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This research focuses on women with breast cancer whose disease has not significantly progressed, but who have 5 or more lymph nodes involved. In this study subjects will receive bevacizumab, a drug which is FDA approved for colon cancer but not for breast cancer, in combination with a regimen of approved chemotherapy drugs known as "dose dense chemotherapy." The study will observe the effectiveness and tolerability of this regimen.
Approximately 200,000 women are diagnosed with breast cancer in the United States every year. A significant factor determining long-term survivability of breast cancer is whether or not lymph nodes, glands which cleanse and filter the body's fluids, are involved. Despite treatment with approved multiagent cytotoxic chemotherapy ("dose-dense chemotherapy"), women with breast cancer involving more than 4 axillary lymph nodes still have a high risk for recurrence.
Several dose-dense chemotherapy regimens are currently being compared in other studies, however, at this time there is no proof that one regimen is superior to another. Therefore, in an attempt to decrease metastases, prolong time to recurrence and improve overall survival, it is essential to develop novel therapeutic strategies. The use of inhibitors of angiogenesis represents a promising option.
Bevacizumab is the first angiogenesis inhibiting drug to be FDA approved, for the treatment of colon cancer. It is has also been studied alone in progressed lymph-node positive breast cancer and has shown moderate efficacy.
This study will observe the efficacy and tolerability of using bevacizumab in combination with an approved dose-dense chemotherapy regimen for 8 cycles, followed by 12 of bevacizumab alone. Patients may be on the study for up to 52 weeks if their disease has not progressed and the regimen is tolerated.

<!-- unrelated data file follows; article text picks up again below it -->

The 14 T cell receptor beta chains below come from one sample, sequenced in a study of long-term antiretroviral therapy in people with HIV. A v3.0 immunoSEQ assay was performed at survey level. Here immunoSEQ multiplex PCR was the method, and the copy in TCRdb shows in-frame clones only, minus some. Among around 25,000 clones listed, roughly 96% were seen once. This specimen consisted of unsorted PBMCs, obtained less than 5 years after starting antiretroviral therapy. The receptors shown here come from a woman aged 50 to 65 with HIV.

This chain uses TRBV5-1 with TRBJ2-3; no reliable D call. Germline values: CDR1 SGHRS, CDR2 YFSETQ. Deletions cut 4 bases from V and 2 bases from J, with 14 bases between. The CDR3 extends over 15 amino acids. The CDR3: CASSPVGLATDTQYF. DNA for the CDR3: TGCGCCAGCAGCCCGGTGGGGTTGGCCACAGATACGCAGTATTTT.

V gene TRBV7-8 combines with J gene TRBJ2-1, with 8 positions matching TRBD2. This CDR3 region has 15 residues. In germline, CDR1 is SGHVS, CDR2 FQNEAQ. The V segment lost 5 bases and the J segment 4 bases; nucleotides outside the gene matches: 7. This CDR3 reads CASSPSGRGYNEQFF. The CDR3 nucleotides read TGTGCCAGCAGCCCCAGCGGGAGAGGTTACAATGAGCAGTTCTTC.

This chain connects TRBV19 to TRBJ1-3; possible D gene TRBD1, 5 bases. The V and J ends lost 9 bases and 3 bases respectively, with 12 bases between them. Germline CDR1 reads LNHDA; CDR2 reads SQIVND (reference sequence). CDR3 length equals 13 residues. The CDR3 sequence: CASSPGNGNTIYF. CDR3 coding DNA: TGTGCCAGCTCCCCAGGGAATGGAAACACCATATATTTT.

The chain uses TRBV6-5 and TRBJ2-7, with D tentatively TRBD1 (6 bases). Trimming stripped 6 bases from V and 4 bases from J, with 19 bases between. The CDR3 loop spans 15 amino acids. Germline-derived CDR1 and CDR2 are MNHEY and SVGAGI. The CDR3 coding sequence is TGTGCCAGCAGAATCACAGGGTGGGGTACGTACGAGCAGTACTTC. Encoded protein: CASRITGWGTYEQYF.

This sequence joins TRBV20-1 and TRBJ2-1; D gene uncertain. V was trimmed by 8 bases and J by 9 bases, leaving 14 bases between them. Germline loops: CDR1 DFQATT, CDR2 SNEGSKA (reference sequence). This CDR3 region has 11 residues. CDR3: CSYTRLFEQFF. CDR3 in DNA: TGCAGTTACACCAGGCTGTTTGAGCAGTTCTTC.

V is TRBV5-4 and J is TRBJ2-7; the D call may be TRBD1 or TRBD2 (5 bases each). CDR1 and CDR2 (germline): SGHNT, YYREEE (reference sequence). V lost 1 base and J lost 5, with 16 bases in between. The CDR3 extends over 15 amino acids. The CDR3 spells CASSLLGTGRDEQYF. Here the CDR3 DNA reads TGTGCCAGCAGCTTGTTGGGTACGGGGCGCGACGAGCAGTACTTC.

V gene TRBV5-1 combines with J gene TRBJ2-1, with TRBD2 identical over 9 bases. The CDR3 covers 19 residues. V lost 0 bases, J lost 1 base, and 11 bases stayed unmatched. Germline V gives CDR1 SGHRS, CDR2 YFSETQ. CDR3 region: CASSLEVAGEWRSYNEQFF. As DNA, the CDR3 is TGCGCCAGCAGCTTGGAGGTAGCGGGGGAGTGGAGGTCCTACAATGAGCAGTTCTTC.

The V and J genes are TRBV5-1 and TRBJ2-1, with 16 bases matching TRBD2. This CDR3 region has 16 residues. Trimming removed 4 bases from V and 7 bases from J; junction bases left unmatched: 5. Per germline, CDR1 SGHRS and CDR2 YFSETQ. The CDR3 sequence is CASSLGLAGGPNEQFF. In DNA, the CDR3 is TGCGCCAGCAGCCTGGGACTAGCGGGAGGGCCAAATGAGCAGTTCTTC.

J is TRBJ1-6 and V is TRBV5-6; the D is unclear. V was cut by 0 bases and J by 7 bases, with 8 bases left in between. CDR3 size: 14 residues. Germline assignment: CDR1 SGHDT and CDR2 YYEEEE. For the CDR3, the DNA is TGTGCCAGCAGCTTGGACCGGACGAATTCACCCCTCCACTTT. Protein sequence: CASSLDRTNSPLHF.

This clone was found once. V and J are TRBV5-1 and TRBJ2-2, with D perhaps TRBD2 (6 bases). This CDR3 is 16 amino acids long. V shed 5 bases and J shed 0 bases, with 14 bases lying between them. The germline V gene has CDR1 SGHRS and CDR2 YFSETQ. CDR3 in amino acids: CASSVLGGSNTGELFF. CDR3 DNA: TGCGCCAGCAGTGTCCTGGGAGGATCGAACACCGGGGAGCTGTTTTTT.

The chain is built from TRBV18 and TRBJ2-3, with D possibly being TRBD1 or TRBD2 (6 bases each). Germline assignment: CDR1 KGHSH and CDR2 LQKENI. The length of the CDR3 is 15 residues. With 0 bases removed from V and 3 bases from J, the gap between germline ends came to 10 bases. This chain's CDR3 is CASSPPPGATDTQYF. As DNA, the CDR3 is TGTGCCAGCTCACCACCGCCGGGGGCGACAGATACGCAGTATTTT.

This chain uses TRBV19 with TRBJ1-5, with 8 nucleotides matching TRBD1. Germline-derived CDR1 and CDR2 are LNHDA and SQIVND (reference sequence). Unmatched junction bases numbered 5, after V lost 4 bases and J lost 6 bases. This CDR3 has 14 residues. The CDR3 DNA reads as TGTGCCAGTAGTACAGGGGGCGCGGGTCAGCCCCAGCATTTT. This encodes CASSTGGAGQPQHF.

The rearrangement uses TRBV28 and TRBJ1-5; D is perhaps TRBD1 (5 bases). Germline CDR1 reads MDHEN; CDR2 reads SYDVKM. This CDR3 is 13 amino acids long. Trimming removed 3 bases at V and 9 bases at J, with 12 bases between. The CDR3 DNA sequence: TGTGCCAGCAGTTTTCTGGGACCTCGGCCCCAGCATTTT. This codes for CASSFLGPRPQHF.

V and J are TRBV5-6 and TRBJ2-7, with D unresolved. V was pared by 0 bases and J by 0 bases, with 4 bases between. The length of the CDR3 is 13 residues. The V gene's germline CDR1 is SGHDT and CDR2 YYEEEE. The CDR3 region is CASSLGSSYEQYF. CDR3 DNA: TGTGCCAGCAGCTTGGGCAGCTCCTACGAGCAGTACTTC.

Allocation: Non-Randomized, Control: Uncontrolled, Endpoint Classification: Safety/Efficacy Study, Intervention Model: Single Group Assignment, Masking: Open Label, Primary Purpose: Treatment
bevacizumab combined with dose dense chemotherapy
Chap, Linnea I., M.D.
Published on BioPortfolio: 2014-08-27T03:42:27-0400
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Vinblastine derivative with antineoplastic activity against CANCER. Major side effects are myelosuppression and neurotoxicity. Vindesine is used extensively in chemotherapy protocols (ANTINEOPLASTIC COMBINED CHEMOTHERAPY PROTOCOLS).
Combined chemotherapy and radiotherapy given to augment some other form of treatment such as surgery. It is commonly used in the therapy of cancer.
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Metastatic breast cancer characterized by EDEMA and ERYTHEMA of the affected breast due to LYMPHATIC METASTASIS and eventual obstruction of LYMPHATIC VESSELS by the cancer cells.
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